As they say in Dominion, sometimes it’s not you…it’s your DNA.

Add to Goodreads

Purchase from the publisher’s site

About the Author:

I was a voracious devotee of sci-fi and fantasy novels all through my childhood, so I suppose it doesn’t come as much of a shock that I’ve returned to the genre with a vengeance.

For a while I turned my back on the genre in favour of ‘high-brow’ literary texts. Ironically, it was my doctoral degree that saw me circling back. There’s something about the way postmodern literature plays with the arcane that had me utterly fascinated, and it wasn’t long until I fell headlong back into my old ways and haven’t looked back since.

My first novel, which isn’t in the Urban Fantasy or Fantasy genres, isn’t high literature, mind you, even if it tangles with some serious statements about politics and the way our western world runs. My editor described it as something between Charles Dickens and The Catcher in the Rye: Serious Fun, in other words.

My second novel, Pluto’s Gate, is where I’ve come home to myself: it’s a contemporary retelling of the Demeter-Persephone-Pluto story from Greek mythology. Folded into the mix is a Shaman-in-training, a magical book, Underworld Gods, a world covered in ice, a three-headed dog, and one lousy ex-boyfriend.

But I’ll tell you this much: I believe in the power of words and stories to transform our inner worlds. Whether the characters be vampires or vagabonds, a good narrative sucker punches so-called reality anyhow.

Author links: Website|Goodreads|Twitter

Excerpt: 

Read the first 6 chapters HERE

Giveaway:
a Rafflecopter giveaway

www.yareads.com

Review: Shadows and Dreams by Matthew Cody (ReMade 1.1)

My rating: blue4-copy

(3.75 stars)

This story was provided by the publisher for an honest review. 

Hello, everyone! Today, I’ll be talking about the YA serialization up on Serial Box called ReMade, particularly the first instalment, Shadows and Dreams. ReMade is an upcoming serialization spanning from September to December and written in collaboration by Matthew Cody, Kiersten White, E.C. Meyers, Andrea Phillips, Carrie Harris and Gwenda Bond. The story is about twenty-three teenagers that have died at a certain time (between 9:31 pm and 9:32 pm) and ending up in a post-apocalyptic world, where they are humanity’s only hope for survival. Together, they’ll have to search for the answers of what happened to them and the rest of humanity. This first episode, as they are called by Serial Box, is called Shadows and Dreams and is written by Matthew Cody. It focuses on the perspective of a boy named Holden, one of the twenty-three teenagers in the post-apocalyptic world.

What I liked about the episode was its pacing. There was never really a dull moment in the book, which I appreciated very much. But I think that is also why it failed to add more information on what happened to Holden and Seya, the girl he is with at the time. As a reader, I don’t need to be spoon fed everything about the world of the book from the first page, but I like to know a bit about what was going on. I felt as if I had a lot of unanswered questions that could have been reasonably answered in that episode without giving the storyline away, like what were they doing there, the characters involved with Holden and Seya, the place they were in and where it came from. Maybe a lot of it had to do with survival and the fact that most people would be worried about their life over information that might not be necessary in the long run if they slow down.I understand that it is a great suspense technique to withhold information, but it still irked me a bit. If I were to rate this episode by itself, I’d give it a 3.5 star rating Instead, I feel the episode deserves a 3.75 star rating because I’m anticipating it to be a stepping stone and that a lot of questions will be answered in the next instalment.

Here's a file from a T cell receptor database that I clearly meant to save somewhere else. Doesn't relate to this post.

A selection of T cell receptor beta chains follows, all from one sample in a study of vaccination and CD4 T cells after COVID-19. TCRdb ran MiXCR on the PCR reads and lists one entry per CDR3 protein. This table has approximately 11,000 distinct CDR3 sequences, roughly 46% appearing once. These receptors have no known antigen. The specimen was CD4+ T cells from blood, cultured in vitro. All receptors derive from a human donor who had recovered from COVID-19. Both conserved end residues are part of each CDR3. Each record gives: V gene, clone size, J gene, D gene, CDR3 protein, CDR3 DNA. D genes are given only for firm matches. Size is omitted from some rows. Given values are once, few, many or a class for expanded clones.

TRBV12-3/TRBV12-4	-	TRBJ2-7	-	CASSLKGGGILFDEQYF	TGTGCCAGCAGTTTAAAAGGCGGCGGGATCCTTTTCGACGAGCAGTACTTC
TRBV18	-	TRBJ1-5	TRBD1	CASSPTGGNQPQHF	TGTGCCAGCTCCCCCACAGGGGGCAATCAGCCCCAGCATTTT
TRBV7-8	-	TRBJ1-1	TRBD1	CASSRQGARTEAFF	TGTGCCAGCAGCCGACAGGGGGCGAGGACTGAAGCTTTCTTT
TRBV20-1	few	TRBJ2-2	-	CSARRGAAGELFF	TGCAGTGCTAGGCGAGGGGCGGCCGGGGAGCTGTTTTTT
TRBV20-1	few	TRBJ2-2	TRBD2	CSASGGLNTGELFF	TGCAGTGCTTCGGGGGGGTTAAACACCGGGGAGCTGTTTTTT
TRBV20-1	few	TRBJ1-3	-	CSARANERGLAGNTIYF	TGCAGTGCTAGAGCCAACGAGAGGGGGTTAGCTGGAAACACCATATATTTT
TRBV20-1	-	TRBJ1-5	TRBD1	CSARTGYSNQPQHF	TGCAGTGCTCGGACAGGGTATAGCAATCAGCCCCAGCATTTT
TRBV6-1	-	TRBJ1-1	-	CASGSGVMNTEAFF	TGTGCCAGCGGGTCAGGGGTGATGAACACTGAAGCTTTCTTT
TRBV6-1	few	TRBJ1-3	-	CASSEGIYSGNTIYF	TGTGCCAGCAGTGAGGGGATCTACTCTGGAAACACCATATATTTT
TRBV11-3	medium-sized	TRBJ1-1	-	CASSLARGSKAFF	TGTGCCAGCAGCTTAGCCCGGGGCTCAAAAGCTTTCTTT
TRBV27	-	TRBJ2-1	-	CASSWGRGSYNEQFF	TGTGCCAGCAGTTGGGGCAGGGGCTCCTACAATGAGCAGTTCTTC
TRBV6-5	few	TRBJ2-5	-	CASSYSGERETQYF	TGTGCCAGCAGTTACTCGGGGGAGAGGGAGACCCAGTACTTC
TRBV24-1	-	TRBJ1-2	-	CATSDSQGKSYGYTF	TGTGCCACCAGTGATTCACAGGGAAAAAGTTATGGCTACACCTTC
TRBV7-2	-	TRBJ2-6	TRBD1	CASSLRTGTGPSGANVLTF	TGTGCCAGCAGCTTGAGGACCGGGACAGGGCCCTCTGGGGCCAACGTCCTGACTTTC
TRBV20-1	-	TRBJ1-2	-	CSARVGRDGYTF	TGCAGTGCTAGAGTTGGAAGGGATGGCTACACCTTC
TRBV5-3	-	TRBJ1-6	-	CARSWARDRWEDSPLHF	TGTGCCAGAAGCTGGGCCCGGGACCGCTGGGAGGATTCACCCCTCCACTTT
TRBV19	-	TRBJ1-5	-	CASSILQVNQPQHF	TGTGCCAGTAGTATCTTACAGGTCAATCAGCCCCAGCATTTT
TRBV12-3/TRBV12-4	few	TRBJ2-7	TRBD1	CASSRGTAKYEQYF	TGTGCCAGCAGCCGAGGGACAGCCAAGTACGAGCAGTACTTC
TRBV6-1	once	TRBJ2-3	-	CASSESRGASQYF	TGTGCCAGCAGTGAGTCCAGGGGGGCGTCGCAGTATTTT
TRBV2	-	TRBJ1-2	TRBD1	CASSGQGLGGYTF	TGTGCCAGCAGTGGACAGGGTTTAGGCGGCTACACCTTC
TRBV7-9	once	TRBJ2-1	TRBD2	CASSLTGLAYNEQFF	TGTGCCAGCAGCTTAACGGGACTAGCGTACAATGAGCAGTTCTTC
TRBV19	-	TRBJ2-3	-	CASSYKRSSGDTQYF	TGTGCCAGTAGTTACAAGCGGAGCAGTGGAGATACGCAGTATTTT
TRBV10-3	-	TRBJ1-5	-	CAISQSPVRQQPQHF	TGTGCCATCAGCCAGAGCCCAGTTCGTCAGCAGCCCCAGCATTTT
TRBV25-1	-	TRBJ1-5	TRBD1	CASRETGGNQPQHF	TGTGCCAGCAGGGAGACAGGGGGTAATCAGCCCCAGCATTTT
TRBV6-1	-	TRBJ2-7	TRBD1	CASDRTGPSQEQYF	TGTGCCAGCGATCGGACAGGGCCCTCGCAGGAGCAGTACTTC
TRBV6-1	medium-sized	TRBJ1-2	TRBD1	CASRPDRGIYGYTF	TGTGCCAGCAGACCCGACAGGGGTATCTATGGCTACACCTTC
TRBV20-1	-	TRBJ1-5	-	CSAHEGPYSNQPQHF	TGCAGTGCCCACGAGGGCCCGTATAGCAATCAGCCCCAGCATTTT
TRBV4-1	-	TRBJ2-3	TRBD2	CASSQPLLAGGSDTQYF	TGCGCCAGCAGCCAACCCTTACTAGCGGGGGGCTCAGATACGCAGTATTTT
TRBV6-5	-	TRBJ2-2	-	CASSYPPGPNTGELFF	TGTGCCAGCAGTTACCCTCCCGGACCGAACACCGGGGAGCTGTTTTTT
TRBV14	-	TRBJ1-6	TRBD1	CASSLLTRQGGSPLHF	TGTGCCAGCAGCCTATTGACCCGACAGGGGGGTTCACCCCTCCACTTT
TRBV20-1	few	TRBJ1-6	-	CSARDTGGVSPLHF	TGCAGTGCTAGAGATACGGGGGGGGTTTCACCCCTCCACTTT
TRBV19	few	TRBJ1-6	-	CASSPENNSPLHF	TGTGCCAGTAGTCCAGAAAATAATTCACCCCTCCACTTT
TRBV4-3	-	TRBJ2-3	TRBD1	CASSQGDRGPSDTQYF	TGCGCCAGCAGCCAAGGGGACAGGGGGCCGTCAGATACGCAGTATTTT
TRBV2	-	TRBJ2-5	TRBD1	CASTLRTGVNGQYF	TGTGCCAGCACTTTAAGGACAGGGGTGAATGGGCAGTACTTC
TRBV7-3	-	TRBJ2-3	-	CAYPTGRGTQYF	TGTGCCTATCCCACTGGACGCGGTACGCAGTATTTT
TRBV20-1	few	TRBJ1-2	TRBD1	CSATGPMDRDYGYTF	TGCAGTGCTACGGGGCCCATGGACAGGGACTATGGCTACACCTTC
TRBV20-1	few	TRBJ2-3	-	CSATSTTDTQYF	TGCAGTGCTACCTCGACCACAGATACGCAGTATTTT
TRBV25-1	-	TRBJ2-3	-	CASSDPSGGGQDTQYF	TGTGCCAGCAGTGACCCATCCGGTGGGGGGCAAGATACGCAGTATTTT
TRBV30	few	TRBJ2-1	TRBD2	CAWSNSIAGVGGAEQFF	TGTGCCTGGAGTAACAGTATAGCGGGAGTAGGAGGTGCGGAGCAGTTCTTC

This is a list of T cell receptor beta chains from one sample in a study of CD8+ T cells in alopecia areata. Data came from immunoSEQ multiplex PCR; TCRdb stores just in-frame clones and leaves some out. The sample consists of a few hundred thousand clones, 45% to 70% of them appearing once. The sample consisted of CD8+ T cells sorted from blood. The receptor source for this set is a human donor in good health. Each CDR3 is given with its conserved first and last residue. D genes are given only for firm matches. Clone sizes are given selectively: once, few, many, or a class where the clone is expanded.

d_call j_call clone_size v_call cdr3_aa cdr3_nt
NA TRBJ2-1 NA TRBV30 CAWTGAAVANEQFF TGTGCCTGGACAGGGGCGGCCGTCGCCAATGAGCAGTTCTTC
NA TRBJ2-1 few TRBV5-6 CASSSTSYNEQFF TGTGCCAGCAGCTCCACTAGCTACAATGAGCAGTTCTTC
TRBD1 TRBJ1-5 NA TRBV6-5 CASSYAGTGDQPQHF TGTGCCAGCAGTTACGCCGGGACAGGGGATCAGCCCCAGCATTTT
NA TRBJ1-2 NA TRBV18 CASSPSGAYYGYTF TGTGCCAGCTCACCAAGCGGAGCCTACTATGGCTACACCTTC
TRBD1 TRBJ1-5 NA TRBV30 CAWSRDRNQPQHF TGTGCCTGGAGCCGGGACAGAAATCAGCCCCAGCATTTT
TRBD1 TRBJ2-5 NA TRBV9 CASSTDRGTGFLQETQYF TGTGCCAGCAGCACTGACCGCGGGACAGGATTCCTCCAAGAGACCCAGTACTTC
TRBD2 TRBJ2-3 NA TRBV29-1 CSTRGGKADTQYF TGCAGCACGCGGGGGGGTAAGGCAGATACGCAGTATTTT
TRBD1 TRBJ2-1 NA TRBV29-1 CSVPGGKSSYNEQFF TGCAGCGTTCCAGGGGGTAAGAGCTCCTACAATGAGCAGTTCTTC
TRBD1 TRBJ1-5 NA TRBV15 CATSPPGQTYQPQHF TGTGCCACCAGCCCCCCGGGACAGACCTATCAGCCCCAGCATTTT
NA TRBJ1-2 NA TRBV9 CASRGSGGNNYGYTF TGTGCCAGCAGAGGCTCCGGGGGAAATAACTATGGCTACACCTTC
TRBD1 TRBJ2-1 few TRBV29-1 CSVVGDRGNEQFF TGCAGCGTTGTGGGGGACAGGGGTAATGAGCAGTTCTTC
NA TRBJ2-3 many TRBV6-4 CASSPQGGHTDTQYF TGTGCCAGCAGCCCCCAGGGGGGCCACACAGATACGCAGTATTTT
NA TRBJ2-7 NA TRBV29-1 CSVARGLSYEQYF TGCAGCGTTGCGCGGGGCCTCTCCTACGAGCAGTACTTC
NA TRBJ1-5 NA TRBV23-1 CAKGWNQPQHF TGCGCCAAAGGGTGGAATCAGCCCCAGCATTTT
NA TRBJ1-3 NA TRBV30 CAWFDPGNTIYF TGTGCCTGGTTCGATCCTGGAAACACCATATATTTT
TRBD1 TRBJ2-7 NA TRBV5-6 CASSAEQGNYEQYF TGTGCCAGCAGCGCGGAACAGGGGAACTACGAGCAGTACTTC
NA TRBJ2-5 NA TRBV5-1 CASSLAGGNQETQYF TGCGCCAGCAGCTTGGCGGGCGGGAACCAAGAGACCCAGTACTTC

That’s all I have to say about the first instalment of the ReMade serialization. I think it’s a really good start to a story, if you enjoy fast-paced stories that leave you on the edge of your seat and wanting more! I just wouldn’t read it by itself, but probably with the second instalment right after. If you’re interested in more information about the serialization ReMade, click here. Any thoughts or questions you might have are welcome in the Comments Section below as well. Thanks for reading, everybody!

–  Sumaya

Spinning Starlight by R.C Lewis

My rating:purple3

I received this copy from the publisher via NetGalley in exchange for an honest review.

Hey everyone! Today, I’m going to give my thoughts on Spinning Starlight by R.C Lewis. Although I haven’t read a sci-fi novel in a while (since Scarlet by Marissa Meyer), I thought it would be interesting, given the description. Then as I started to read, I would get bored. Whether it was the way the writing was set up (because it was really confusing) on the ARC copy from NetGalley, or from the times they would get technical (which would be a lot). It was just so easy to lose interest. The only parts that I could get on board with were the romantic parts, when she talks about her brothers or the flashbacks.

Then there was the writing. It was really weird to read since the sentences wouldn’t go from left to right fully, if that makes any sense. It would stop in the middle only to continue onto the next line. It really confused me, but not as much as the paragraphs. The time jump between them wouldn’t have a proper transition, which would end up with me thinking something else was going on.

The characters weren’t that interesting to me as well with the exception of Liddi. She sounded like someone you wanted to have at your side. She’s resourceful, intelligent and real. The other characters are a different story (no pun intended). She had so many brothers, and I couldn’t tell them apart in behaviour. Even though they probably all have different personalities, they weren’t prevalent throughout most of the novel. I get the fact that they couldn’t really relay themselves when being stuck between two worlds, but even the flashbacks didn’t provide enough information to go on. There’s also the fact that the love interest was a little too bland for my taste. She’s with him because he sees her. What if she finds another boy that will see her? Will she dump him and go for the other? The only character I could say is developed is Liddi; all the other characters have less to go on and appear to be stock characters, like “the boy that can see her” and “the overprotective brother”.

Overall, the book started with promise but then went downhill as I read it. I could be that this wasn’t my favourite genre, because I rarely read science fiction. The plot was a bit too simplistic as well, especially when it came to the villain’s plan. It didn’t seem worth it, in a way. I could DNFed it, but I wanted to see if it would become better as it went along. It did, but only by a little. Spinning Starlight is coming out this fall on October 6th. If you’re still interested after this review, then go for it. But if you’re a fan of sci-fi, then I suggest you don’t. If you have any more questions, please leave them in the comments below. Keep reading!

-Sumaya

Create a free website or blog at WordPress.com.

Up ↑